Reserve Bank's latest official cash rate hike could make recession more 'severe and quicker', expert says

Reserve Bank (RBNZ) Governor Adrian Orr's ongoing aggressive approach to monetary policy tightening increases the chances of a hard landing for New Zealand's economy, according to financial experts.

Orr's made huge increases to the official cash rate (OCR) since late 2021 and, as of Wednesday, has added 50 basis points to try and bring spiralling inflation - sitting at 7.2 percent - under control.

The National Party said Wednesday's 50 basis point OCR hike was a "shock" and a "punch in the guts" for New Zealanders.

Meanwhile, ACT Party leader David Seymour said Orr had "impossible" decisions to make.

"He either hikes the OCR and makes life harder for mortgagees or he puts the brakes on and inflation hangs around stronger for longer," Seymour said in a statement. "Either way Kiwis lose until the Government can cut wasteful spending."

Milford Asset Management investment analyst Katlyn Parker told AM the RBNZ's approach surprised the market, which was expecting a 25 basis point move.

The ongoing aggressive approach comes in the wake of Cyclone Gabrielle. While the cyclone rebuild was already expected to boost the economy and consumer prices, inflationary impacts were "likely to be somewhat larger than assumed", the RBNZ said.

Parker believed the RBNZ was still looking to dampen economic demand.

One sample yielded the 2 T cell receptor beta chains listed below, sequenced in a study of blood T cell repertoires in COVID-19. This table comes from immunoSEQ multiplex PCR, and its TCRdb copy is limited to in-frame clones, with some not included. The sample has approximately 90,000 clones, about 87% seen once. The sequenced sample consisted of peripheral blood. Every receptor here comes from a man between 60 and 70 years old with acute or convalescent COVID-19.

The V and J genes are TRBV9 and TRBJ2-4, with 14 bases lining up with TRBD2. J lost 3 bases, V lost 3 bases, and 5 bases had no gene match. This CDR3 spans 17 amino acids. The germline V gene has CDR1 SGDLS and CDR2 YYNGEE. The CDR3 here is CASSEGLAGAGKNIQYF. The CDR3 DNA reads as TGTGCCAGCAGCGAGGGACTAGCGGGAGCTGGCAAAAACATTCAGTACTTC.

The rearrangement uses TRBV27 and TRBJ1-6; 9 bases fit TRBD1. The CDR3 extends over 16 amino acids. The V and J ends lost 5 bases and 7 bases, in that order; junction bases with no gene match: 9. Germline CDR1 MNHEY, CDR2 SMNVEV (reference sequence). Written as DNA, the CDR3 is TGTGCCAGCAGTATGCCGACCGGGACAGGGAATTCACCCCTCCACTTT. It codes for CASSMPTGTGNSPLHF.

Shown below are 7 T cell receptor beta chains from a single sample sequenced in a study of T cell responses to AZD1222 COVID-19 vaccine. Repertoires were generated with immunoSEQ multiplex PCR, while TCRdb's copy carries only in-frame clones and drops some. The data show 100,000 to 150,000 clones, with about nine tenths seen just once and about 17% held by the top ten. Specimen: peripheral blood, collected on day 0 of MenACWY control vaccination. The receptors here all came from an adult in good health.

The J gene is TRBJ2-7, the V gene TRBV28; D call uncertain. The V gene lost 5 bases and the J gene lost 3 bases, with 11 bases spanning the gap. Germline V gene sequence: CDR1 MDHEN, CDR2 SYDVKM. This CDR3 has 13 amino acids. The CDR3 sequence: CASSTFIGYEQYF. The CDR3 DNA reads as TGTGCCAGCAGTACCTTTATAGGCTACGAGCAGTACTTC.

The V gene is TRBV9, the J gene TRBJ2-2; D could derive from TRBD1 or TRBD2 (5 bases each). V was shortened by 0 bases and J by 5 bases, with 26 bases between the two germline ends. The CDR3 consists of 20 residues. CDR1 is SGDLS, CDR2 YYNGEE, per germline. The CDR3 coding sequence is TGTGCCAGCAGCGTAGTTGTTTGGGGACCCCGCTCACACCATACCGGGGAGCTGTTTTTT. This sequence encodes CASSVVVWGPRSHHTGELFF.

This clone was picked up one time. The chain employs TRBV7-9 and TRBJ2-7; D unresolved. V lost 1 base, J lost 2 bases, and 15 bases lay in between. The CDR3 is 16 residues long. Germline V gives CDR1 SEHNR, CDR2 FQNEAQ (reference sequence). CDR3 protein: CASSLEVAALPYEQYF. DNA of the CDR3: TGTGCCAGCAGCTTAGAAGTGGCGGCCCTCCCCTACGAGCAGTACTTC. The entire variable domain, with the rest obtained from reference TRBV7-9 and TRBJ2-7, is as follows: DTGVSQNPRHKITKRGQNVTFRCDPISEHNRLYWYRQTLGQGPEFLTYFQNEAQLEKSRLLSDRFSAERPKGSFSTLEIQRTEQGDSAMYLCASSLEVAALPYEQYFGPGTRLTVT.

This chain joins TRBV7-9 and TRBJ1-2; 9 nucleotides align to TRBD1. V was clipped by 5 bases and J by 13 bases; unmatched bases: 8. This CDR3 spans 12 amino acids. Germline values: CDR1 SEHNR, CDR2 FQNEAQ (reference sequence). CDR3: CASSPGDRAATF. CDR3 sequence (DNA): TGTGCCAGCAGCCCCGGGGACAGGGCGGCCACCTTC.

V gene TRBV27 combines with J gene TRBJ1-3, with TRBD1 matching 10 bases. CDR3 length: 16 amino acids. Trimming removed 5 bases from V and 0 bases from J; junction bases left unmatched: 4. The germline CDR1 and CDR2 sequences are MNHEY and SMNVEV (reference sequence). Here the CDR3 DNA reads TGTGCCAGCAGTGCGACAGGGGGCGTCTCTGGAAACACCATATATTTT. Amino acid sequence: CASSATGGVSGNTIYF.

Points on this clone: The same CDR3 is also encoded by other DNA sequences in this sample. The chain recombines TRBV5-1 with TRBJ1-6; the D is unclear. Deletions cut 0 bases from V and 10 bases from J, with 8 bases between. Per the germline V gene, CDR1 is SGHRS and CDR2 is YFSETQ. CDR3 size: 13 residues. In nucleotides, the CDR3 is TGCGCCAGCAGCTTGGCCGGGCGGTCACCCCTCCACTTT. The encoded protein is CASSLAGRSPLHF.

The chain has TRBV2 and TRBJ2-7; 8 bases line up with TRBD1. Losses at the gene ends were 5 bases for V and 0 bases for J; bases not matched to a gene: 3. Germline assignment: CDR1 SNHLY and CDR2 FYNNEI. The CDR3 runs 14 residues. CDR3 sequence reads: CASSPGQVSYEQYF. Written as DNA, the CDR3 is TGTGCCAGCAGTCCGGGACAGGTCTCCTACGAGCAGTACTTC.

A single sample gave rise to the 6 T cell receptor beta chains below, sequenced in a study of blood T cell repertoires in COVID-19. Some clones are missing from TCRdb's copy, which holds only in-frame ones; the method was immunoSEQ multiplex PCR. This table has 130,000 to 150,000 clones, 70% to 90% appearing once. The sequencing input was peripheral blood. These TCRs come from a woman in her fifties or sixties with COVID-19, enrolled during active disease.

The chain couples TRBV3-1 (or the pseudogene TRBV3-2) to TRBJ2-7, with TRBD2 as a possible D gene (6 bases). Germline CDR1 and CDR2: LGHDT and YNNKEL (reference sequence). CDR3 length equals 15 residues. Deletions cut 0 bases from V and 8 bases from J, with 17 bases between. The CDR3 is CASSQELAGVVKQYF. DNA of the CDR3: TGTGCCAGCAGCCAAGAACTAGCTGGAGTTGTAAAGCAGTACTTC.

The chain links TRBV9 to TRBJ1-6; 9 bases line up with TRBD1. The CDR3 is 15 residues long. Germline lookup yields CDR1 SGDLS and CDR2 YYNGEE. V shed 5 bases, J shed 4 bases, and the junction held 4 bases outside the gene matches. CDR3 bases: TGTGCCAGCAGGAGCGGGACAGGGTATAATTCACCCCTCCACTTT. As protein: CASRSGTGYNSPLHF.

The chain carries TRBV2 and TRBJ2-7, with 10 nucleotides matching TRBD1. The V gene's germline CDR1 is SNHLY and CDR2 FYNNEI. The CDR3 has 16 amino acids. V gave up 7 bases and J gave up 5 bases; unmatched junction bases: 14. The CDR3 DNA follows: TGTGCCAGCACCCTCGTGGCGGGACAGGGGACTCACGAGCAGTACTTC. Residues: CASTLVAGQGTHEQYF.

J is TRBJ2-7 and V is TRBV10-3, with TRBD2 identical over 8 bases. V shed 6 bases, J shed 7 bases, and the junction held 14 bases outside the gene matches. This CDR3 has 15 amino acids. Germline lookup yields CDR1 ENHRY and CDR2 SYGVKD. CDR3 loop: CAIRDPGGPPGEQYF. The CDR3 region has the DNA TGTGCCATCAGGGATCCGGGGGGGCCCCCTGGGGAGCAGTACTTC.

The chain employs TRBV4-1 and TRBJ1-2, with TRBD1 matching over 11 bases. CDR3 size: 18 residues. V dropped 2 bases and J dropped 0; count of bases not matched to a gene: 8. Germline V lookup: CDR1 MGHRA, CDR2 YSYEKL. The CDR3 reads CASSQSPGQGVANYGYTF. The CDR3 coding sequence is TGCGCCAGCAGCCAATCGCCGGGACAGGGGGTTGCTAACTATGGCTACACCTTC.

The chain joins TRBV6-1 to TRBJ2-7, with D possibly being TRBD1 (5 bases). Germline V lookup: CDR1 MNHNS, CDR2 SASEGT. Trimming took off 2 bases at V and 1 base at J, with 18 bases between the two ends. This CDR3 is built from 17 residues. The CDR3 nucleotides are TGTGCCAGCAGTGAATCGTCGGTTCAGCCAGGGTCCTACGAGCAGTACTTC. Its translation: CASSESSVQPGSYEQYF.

RBNZ Governor Adrian Orr.
RBNZ Governor Adrian Orr. Photo credit: AM

"The best way, and a very effective way to do that, is to keep mortgage rates at current levels," she said. "The 0.5 percent increase that they delivered - that's another outsized increase and that actually does increase the chances of a hard landing. So in [the] coming days, when the market starts to really digest this and realise that, 'Hey, we actually could have a much [more] severe and quicker recession, you could actually see wholesale rates price a bit lower."     

Infometrics chief executive Brad Olsen agreed the RBNZ risked going too far and engineering a deeper recession.

"We cannot fathom that the Reserve Bank would be able to hit pause on interest rate increases within the next 2-3 months after this increase," Olsen said in a statement on Wednesday.

"There's more OCR raises to come, until such time as there's some clear evidence of inflation beginning to moderate.

"As we see it, there's no evidence yet to assure the Reserve Bank that it's successfully dampening hot demand, which is still outstripping supply."

The RBNZ said on Wednesday the latest increase was the result of "persistently high domestic inflation".

Infometrics now expects New Zealand's OCR to rise to a peak of 5.75 percent, up from its earlier 5.5 percent prediction.